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Collaborative Proposals

If you are not selling in a tightly-controlled, RFP-driven sales environment, you might want to consider this collaborative approach for getting your proposals approved.  Proposal collaboration really makes sense now, during these unsure economic times.  It provides the customer with the ability to directly control the content of your proposal as well as the price.

First, some background. 

I’ve listened to dozens of good-natured arguments about which is more difficult—selling tangible products or intangible services.  Those on the services side claim, “Selling products is easy.  You’ve got something the customer can see and touch.  You can demonstrate its use.  Little to no imagination is required on the part of the customer.  They’ve got a spec, you’ve got a product. Ka-ching…  Sale made.”

On the product side, salespeople say, “No, you’ve got it easy.  No products to constrain you.  You can create whatever the customer wants or needs.  Just paint a vision of a solution in their mind and ka-ching…  Close the deal.”

Having spent many years selling on both the product and the services sides, I can tell you that, depending on the circumstances, things come out pretty much even.

But there is an advantage on the services side.  It’s the opportunity to collaborate on a proposal.  A few years ago I wrote an article entitled Instead of Discounting, Back Value Some Value Out of Your Proposal (most recently republished on Paul McCord’s blog).  In the article I suggested that you offer your customer three options.  Many customers like this flexibility.  (It pays to ask them whether they would like three options in advance of going through all this work.)  The approach has worked well for us and for many of our clients as well.  A variation of the three-option approach is the collaborative proposal.

For the past few years at ESR, we have been collaborating directly with influencers and decision makers during the proposal phase of the customer’s buying cycle.  At that point, we’ve already completed the discovery phase, and we therefore have a full understanding of the impact of our products and services on the customer’s business.  We’ve also built a degree of credibility with the customer.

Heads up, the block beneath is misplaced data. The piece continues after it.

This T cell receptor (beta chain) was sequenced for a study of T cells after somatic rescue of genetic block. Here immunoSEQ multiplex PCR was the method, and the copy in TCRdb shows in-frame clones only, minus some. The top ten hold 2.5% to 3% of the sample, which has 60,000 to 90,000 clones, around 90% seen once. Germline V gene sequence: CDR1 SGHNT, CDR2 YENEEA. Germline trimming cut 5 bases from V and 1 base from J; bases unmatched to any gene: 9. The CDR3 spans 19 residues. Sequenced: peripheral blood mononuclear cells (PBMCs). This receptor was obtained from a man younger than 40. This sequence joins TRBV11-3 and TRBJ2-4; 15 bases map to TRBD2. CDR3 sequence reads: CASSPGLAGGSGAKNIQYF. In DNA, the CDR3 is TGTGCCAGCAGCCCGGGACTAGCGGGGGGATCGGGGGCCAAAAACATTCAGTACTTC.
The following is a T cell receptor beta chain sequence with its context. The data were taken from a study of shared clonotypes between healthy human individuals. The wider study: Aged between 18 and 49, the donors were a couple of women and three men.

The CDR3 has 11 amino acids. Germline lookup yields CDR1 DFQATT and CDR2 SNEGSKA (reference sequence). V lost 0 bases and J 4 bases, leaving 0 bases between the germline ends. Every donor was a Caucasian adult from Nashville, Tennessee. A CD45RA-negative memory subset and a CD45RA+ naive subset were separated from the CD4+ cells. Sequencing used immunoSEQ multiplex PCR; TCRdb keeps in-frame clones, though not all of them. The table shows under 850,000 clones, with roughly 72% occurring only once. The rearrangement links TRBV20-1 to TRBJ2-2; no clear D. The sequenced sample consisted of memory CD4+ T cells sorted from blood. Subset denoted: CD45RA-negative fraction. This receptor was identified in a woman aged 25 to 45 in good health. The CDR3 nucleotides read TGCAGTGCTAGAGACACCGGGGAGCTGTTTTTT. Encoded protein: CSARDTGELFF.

We create a proposal containing a detailed assessment of the customer’s situation, their overall business goals and objectives, as well as the goals and objectives for the initiative, project or engagement.  We then list the strategies required to achieve those goals and objectives, and the tactics to support execution of the strategies.  We also list inputs and outputs, especially deliverables.  We include fees and the term and conditions of the proposed engagement.

We send the proposal to our business sponsor, with the understanding that it’s a working document—one that we expect will go back and forth several times until, as you tell your customer, “we get it right.”  We solicit comments, changes, and suggestions from the customer.  In fact, we expect them. 

If the fees are too high (we typically have tested those in advance of this step), no problem.  We can lower them by removing some deliverables or moving them out into a later phase.  Not comprehensive enough?  We fix that by adding depth and breadth, at a increased level of investment.

The collaboration activity not only provides a platform for building the exact proposal that will meet your customer’s requirements best, but more importantly, it works well toward deepening the relationship.

Have any of you employed this approach?  Has it worked as well for you as it has for us?

Photo credit: © endostock – Fotolia.com

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One Response

  1. Dave – I’ve always used this approach whenever possible – and it’s even better if you can do the reviewing & updating face-to-face with the client rather than via trading emails.

    To get their “fingerprints” on the proposal eally helps ensure it’s acceptance – but as you say, it’s even more important because it deepens your relationship. And by doing it face-to-face they can see “live” just how much effort you are taking to make sur eyour proposal exactly meets their needs.

    Ian

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